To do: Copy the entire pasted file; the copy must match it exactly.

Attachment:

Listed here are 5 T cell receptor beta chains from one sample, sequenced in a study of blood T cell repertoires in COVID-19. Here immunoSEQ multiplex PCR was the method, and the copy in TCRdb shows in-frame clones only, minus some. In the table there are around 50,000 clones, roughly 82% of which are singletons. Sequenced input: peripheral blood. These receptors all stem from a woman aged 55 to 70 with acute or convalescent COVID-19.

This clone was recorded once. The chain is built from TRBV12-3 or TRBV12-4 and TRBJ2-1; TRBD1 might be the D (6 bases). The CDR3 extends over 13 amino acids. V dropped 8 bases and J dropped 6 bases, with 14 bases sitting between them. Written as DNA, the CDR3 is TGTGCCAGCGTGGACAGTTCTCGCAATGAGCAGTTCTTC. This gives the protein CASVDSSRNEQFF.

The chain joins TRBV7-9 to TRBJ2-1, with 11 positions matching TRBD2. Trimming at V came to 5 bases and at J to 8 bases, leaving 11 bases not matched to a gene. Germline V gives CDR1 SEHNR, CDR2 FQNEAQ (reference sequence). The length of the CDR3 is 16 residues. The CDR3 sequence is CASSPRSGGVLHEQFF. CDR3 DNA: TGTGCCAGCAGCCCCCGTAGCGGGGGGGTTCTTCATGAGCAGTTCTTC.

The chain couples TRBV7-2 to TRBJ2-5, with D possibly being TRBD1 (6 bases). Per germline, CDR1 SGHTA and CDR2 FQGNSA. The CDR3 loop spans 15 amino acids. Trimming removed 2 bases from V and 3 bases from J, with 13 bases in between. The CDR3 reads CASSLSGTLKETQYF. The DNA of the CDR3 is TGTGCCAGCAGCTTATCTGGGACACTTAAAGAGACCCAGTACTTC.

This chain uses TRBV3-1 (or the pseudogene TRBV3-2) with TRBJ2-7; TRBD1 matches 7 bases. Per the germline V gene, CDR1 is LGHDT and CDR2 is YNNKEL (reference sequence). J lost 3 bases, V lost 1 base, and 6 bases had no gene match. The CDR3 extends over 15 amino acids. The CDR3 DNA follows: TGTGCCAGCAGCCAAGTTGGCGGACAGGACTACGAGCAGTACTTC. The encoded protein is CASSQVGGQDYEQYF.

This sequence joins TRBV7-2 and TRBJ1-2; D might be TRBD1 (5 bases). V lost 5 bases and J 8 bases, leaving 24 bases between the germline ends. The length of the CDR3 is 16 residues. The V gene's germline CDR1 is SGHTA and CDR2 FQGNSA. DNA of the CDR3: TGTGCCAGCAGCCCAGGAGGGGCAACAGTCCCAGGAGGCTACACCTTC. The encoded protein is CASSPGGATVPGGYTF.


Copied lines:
Listed here are 5 T cell receptor beta chains from one sample, sequenced in a study of blood T cell repertoires in COVID-19. Here immunoSEQ multiplex PCR was the method, and the copy in TCRdb shows in-frame clones only, minus some. In the table there are around 50,000 clones, roughly 82% of which are singletons. Sequenced input: peripheral blood. These receptors all stem from a woman aged 55 to 70 with acute or convalescent COVID-19.

This clone was recorded once. The chain is built from TRBV12-3 or TRBV12-4 and TRBJ2-1; TRBD1 might be the D (6 bases). The CDR3 extends over 13 amino acids. V dropped 8 bases and J dropped 6 bases, with 14 bases sitting between them. Written as DNA, the CDR3 is TGTGCCAGCGTGGACAGTTCTCGCAATGAGCAGTTCTTC. This gives the protein CASVDSSRNEQFF.

The chain joins TRBV7-9 to TRBJ2-1, with 11 positions matching TRBD2. Trimming at V came to 5 bases and at J to 8 bases, leaving 11 bases not matched to a gene. Germline V gives CDR1 SEHNR, CDR2 FQNEAQ (reference sequence). The length of the CDR3 is 16 residues. The CDR3 sequence is CASSPRSGGVLHEQFF. CDR3 DNA: TGTGCCAGCAGCCCCCGTAGCGGGGGGGTTCTTCATGAGCAGTTCTTC.

The chain couples TRBV7-2 to TRBJ2-5, with D possibly being TRBD1 (6 bases). Per germline, CDR1 SGHTA and CDR2 FQGNSA. The CDR3 loop spans 15 amino acids. Trimming removed 2 bases from V and 3 bases from J, with 13 bases in between. The CDR3 reads CASSLSGTLKETQYF. The DNA of the CDR3 is TGTGCCAGCAGCTTATCTGGGACACTTAAAGAGACCCAGTACTTC.

This chain uses TRBV3-1 (or the pseudogene TRBV3-2) with TRBJ2-7; TRBD1 matches 7 bases. Per the germline V gene, CDR1 is LGHDT and CDR2 is YNNKEL (reference sequence). J lost 3 bases, V lost 1 base, and 6 bases had no gene match. The CDR3 extends over 15 amino acids. The CDR3 DNA follows: TGTGCCAGCAGCCAAGTTGGCGGACAGGACTACGAGCAGTACTTC. The encoded protein is CASSQVGGQDYEQYF.

This sequence joins TRBV7-2 and TRBJ1-2; D might be TRBD1 (5 bases). V lost 5 bases and J 8 bases, leaving 24 bases between the germline ends. The length of the CDR3 is 16 residues. The V gene's germline CDR1 is SGHTA and CDR2 FQGNSA. DNA of the CDR3: TGTGCCAGCAGCCCAGGAGGGGCAACAGTCCCAGGAGGCTACACCTTC. The encoded protein is CASSPGGATVPGGYTF.